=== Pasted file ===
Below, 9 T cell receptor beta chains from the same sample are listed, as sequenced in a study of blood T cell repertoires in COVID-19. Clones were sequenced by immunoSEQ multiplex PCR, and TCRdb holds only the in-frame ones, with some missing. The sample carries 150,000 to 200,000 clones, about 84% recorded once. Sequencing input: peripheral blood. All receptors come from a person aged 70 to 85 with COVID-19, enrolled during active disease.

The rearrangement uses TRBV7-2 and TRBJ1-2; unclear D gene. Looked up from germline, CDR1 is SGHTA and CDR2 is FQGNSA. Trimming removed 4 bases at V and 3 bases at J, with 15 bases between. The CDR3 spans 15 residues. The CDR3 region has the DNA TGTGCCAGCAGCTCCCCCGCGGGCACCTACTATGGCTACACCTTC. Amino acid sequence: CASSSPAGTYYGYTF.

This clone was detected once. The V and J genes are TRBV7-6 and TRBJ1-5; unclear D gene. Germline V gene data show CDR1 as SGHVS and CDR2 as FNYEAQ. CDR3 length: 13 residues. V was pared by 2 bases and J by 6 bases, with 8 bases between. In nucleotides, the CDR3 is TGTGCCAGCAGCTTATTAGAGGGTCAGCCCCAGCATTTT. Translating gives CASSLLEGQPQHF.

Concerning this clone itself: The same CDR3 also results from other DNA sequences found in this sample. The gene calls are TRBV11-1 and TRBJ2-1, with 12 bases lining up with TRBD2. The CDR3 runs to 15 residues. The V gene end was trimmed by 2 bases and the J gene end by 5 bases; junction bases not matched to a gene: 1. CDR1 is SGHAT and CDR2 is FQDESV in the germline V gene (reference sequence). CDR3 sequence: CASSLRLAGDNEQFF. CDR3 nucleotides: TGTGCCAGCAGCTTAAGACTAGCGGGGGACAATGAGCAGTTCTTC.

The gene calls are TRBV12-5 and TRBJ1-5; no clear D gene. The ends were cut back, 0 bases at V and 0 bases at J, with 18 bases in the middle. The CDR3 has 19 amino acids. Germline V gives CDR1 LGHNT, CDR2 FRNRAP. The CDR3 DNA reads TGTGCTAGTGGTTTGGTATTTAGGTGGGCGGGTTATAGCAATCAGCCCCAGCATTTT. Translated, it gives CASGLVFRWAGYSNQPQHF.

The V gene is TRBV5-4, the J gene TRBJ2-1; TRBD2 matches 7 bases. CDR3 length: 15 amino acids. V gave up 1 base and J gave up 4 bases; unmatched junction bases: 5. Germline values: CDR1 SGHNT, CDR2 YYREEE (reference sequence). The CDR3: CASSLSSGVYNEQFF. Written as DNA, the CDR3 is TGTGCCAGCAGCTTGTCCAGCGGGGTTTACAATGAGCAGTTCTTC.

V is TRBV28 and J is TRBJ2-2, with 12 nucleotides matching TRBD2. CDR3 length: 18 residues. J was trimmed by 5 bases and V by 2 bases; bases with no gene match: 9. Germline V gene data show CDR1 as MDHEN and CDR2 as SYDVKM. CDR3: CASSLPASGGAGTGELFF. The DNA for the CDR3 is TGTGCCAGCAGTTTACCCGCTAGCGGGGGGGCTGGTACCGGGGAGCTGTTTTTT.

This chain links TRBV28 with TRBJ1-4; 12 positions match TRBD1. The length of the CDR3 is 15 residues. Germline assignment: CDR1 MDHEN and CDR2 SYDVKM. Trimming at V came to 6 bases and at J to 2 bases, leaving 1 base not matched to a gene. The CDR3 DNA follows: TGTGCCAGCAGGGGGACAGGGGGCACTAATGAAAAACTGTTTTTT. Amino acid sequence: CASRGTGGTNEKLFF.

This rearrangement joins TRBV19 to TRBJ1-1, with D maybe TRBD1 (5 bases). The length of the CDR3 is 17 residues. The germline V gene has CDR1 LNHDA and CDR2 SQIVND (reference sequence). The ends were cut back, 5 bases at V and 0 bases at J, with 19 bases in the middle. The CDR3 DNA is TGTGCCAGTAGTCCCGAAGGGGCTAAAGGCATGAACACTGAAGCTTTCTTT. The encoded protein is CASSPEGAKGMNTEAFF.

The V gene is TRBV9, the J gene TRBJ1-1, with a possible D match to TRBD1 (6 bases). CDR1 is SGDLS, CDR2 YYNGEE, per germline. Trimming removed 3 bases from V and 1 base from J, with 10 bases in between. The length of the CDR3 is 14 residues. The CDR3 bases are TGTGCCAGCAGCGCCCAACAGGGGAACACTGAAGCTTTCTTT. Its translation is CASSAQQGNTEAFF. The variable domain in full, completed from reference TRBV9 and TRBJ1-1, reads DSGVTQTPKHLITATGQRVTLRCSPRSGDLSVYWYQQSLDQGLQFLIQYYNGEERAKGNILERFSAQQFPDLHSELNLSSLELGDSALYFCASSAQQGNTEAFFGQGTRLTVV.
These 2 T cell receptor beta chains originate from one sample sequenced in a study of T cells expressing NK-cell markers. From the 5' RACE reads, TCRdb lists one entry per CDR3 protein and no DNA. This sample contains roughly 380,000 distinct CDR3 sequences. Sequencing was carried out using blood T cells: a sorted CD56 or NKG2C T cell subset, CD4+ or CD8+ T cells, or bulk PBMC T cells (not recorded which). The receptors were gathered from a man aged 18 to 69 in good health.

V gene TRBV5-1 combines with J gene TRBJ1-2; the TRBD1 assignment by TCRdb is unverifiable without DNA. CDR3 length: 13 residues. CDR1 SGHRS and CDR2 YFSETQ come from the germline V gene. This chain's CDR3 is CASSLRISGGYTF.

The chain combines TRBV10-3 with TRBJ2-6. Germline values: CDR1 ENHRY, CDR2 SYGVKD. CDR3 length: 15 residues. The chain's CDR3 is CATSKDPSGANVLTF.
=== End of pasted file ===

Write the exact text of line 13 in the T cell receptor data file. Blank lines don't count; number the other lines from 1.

The chain combines TRBV10-3 with TRBJ2-6. Germline values: CDR1 ENHRY, CDR2 SYGVKD. CDR3 length: 15 residues. The chain's CDR3 is CATSKDPSGANVLTF.